Our understanding of the context of Plato’s political thought, his use of myth, and his interactions with his contemporaries has developed. Gill points to the ‘more convincing view’ that ‘Plato uses myth as an alternative means of carrying forward philosophical enquiry and speculation’ (38). That most perplexing question for Plato scholars, the relationship of Critias’ account of primaeval Athens—its war with Atlantis and the destruction of both cities—to Timaeus’ account of the history of the cosmos, has received detailed attention from Thomas Johansen and Sarah Broadie.5 Gill introduces all these directions in scholarship, while remaining neutral on some questions; he suggests that some might find Broadie’s view that the dialogue takes place in a non-historical setting ‘too bold to accept’ (7), but concurs with her view that whoever the speaker Critias is, we are intended to think of him in terms of Plato’s uncle, the Critias who was one of the Thirty Tyrants. For Gill, this ambiguous identification reflects the dialogic context (pp. 18-20). Critias’ identity is ‘ambivalent’, and so is Socrates’ response to his proposed speech, in his description of it as ‘all important’ (pammega, Ti. 26e5).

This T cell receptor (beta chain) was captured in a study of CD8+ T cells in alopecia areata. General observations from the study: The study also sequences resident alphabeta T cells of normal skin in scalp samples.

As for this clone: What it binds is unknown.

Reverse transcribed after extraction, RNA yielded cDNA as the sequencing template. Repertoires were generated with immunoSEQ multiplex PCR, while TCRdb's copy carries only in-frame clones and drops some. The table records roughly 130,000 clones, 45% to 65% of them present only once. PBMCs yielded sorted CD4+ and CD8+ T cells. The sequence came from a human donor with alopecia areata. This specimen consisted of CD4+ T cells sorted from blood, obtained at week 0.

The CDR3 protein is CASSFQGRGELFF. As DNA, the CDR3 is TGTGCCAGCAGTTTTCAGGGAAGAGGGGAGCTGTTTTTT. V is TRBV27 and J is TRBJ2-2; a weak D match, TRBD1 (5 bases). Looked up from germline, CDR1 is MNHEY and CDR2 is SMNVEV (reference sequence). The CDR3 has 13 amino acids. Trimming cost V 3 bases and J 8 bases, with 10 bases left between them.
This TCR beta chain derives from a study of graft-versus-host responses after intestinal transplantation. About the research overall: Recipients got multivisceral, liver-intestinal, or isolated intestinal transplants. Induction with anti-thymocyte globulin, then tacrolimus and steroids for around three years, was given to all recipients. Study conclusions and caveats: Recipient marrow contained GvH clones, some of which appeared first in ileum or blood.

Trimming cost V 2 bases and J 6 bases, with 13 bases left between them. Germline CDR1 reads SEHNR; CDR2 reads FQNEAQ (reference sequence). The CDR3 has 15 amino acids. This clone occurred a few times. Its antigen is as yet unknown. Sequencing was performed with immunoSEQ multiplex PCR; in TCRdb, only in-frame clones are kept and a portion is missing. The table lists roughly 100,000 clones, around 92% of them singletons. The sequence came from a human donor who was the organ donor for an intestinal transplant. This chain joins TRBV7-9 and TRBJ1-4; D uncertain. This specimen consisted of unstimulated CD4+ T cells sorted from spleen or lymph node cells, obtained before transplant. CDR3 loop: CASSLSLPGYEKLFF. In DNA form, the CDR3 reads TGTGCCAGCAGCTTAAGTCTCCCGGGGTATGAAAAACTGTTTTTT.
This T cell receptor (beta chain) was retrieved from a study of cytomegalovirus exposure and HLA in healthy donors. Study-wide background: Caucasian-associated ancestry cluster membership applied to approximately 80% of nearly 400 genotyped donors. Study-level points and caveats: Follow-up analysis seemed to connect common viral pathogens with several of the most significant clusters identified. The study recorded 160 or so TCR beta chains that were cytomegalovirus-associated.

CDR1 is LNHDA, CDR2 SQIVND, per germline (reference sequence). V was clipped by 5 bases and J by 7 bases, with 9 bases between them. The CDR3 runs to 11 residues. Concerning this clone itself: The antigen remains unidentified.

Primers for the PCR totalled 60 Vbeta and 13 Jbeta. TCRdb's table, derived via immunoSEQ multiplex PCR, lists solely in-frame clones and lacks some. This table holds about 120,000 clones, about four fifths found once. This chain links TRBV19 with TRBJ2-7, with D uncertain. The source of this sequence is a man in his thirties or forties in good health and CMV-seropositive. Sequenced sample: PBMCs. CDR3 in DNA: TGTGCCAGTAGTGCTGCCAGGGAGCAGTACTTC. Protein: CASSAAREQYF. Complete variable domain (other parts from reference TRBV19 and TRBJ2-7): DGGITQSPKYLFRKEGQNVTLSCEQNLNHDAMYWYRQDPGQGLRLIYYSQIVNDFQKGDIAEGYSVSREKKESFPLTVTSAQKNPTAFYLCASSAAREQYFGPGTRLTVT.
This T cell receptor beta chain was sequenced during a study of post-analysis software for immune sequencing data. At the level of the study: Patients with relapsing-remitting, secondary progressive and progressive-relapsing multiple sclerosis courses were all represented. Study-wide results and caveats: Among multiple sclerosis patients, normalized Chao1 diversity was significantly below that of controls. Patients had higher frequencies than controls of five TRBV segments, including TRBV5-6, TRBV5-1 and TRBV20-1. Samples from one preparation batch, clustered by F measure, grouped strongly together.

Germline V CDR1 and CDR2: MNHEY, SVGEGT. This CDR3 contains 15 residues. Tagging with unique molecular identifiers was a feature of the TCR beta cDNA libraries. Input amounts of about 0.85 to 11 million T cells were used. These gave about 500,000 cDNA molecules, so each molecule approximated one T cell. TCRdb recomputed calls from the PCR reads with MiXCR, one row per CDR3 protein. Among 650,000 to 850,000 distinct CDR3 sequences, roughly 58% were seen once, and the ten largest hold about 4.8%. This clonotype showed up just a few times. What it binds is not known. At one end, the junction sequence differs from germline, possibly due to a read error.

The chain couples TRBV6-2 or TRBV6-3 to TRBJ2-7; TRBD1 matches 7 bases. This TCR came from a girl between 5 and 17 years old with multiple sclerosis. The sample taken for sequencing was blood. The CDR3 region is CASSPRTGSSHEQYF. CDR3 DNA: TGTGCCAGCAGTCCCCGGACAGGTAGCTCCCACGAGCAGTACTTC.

With details like this, Gill equips his readers to enter into a productive scholarly engagement of their own with Plato’s text. He shows how the two dialogues contain slightly different takes on the Atlantis story and its background, echoing the discrepancies between the previous day’s discussion of an ideal city, summarised at the start of the Timaeus and motivating Critias’ introduction of Atlantis (Ti. 17c-19a), that matches some features of the Republic’s Kallipolis but not others. Some of these discrepancies are also explored in a recent article which re-floats the idea that the Critias is a spurious addition to the Platonic corpus, a problem with which Gill does not engage, but given the peculiarities of the Critias deserves consideration.6